When you are perusing our online catalog for the perfect fountain there are many aspects you need to consider. What is your budget for this piece? What style are you interested in purchasing? What finish would you like? How much maintenance will this piece require? How tall and wide would you like the piece?
All of these factors are contingent on the surrounding space. What shapes and colors will suit the intended area? How much space can you delegate for the fountain within the designated area? Here are some suggestions on gauging exactly how tall wide and deep your fountain should be. These methods work to simulate objects within your space and adjust the sizes accordingly to gauge what size is the best fit.
Take a picture
By taking a picture of your space you how have a flat landscape that you can work with. With a picture that captures the empty space and nearby plants or other fixtures, you can cut out paper shapes to play with. Make different shapes and sizes of cute paper. Cut pieces that are tall and thin, short and wide and all other varying dimensions. Use these spaces to juxtapose on the picture. Which one looks best? Once you decide on the general shape you are trying to fill you would need to calculate the real life dimensions of the piece. Use plants or other fixtures in the photo to scale the actual size. While this might seem tedious, it’s a great way to figure everything out on your desk.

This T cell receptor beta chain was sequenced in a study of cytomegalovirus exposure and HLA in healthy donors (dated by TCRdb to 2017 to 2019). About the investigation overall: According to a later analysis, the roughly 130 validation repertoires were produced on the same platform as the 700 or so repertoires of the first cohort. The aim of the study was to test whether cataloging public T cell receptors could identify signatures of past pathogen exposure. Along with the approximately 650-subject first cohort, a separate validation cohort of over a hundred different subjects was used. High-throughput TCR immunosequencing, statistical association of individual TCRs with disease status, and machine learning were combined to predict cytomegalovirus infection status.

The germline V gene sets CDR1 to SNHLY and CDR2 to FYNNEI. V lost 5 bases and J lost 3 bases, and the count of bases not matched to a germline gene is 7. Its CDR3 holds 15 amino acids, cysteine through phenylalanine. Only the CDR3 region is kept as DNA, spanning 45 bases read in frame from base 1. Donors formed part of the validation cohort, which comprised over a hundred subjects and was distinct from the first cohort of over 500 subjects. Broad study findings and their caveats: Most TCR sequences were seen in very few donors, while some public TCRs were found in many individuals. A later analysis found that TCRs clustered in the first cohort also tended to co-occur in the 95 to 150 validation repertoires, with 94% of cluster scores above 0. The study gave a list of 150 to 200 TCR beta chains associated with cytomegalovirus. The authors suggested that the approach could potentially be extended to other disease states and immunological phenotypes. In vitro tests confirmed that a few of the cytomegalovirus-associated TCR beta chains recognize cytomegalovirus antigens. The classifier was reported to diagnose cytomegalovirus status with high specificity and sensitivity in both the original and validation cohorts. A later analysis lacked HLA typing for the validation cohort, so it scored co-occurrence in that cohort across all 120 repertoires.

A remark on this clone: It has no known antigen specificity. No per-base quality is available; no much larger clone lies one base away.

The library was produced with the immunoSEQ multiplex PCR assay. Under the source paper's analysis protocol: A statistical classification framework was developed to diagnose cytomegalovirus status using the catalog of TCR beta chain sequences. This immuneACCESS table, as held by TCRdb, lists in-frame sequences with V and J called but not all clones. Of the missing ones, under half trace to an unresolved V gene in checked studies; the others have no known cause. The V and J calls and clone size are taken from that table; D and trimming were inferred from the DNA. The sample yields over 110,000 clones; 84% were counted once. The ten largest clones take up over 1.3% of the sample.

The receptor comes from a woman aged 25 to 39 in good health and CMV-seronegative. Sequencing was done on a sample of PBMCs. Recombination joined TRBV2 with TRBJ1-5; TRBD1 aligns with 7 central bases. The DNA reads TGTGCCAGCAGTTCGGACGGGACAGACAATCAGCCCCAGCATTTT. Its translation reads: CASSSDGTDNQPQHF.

If the above method seems too virtual for you, then we suggest using placeholders within your actual space to gauge the best fit. Placeholders would be house hold objects you have that you can place in the desired location and gauge it that object is taking up a fair amount of space in your yard. Objects we recommend to use are lawn furniture, ladders and cardboard boxes. Anything that you feel comfortable moving outdoors should work.
Place the object and ask yourself questions about the dimensions. Is the object too tall or short, wide or thin, deep or shallow? Certain objects are stagnant while others will let you work with them to better gauge the space. For instance, any rope or even a hoe can be used to create a circle on the ground. With the cord you can make the circle smaller or larger. With a ladder, you may not be able to adjust the shape of it, but you can gauge according to the rungs where your eyes focus. If your eyes direct towards the second to top rung then measure according to that height.
These suggestions should help you gauge what an actual large scale object will look like in your space.